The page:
Dodgers’ rotation work cannot be done just by adding Scott Kazmir

The signing of Scott Kazmir gives the Dodgers an all left-handed starting rotation.

The signing of Scott Kazmir gives the Dodgers an all left-handed starting rotation.

(Tony Gutierrez / Associated Press)

Hey, that’s one down. The Dodgers filled an opening in their rotation by signing left-handed pitcher – because that’s apparently the only kind they know – Scott Kazmir.

That’s a lot different from saying they signed him to replace Zack Greinke, because clearly that caliber free agent was no longer available. But Kazmir is healthy and solid, and was about as good as anyone left still standing.

He is not a true No. 2 starter, so that hole remains, but the rotation certainly looks better today with him than it did without. That in no way means the Dodgers should call it a finished product and move on to other challenges.


Either by trade or signing, they still need to add one reliable starter, and just for a change of pace, make him right-handed.

A team can receive only so many left-handed compliments. If you’re willing to assume Hyun-Jin Ryu’s healthy, the Dodgers could start an all-left-handed rotation of Clayton Kershaw, Brett Anderson, Alex Wood, Kazmir and Ryu. And we thought it was a big deal three years ago when they started three (Ted Lilly, Chris Capuano, Kershaw).

But the Dodgers cannot enter the season counting on Ryu and his shoulder surgery returning in perfect form, and even if it does, there’s a better chance Adrian Gonzalez wins the heavyweight crown than they go the entire season needing just five. The Dodgers used 10 different starters in their first 32 games last season, and 16 on the year.

So they need to add at least one more proven starter, something they appear well aware of.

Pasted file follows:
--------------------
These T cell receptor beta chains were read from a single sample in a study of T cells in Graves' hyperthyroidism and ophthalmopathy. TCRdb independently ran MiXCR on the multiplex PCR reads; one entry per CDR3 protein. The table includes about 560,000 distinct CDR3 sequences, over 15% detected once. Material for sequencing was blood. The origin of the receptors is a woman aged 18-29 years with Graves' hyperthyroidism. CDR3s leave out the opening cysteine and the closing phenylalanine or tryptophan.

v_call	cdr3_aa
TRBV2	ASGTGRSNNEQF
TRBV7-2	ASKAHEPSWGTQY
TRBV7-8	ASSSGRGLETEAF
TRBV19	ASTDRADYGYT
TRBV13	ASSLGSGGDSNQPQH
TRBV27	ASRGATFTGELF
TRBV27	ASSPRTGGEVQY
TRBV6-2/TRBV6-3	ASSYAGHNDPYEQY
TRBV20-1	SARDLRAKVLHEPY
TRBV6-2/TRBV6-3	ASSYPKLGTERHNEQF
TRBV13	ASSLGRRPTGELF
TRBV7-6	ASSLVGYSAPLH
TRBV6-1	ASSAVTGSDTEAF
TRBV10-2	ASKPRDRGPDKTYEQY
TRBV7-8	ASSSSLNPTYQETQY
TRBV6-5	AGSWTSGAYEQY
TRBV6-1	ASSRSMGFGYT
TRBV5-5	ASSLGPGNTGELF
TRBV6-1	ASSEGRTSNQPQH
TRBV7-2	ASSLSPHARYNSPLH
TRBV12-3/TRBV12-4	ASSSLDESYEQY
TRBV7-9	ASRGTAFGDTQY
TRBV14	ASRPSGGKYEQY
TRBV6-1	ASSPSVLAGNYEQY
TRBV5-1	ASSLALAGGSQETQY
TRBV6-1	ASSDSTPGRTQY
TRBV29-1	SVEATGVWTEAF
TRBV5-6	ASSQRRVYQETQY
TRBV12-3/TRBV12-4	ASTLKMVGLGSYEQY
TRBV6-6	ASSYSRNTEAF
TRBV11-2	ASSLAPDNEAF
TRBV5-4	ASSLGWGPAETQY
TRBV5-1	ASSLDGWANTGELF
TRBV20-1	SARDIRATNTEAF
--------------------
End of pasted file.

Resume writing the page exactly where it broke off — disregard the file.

“There are some guys coming back from injury, and so to the extent of adding more certainty to the rotation is an option for us over the next couple of months,” said Dodgers General Manager Farhan Zaidi. “We’ll definitely continue to look at those.”

Kazmir’s career splits are actually pretty even between left-handed (.241/.299/.357) and right-handed (.250/.332/.412) hitters. Yet unless the Dodgers are planning an equally unbalanced bullpen, the occasional right-handed starter would be preferable.

“When you have a left-handed starter on the mound, I don’t really feel like that game is affected by the four starting pitchers sitting in the dugout being all one-handed or the other,” Zaidi said. “From our standpoint the notion is to just find the five guys who give us the best chance to win on any given day and go from there.”

Farhan would not say Wednesday whether the Dodgers had made an offer to Japanese right-handed starter Kenta Maeda, but you should probably assume – and hope – they have. Like Kazmir, he would not cost a draft pick to sign. Maeda has to sign by Jan. 8 or return to Japan.

But whether it’s a free agent or a trade, the Dodgers need to keep adding to their rotation arsenal. Adding Kazmir is nice, but won’t get the faithful’s hearts all aflutter. That first belated move of the off-season needs to be a start.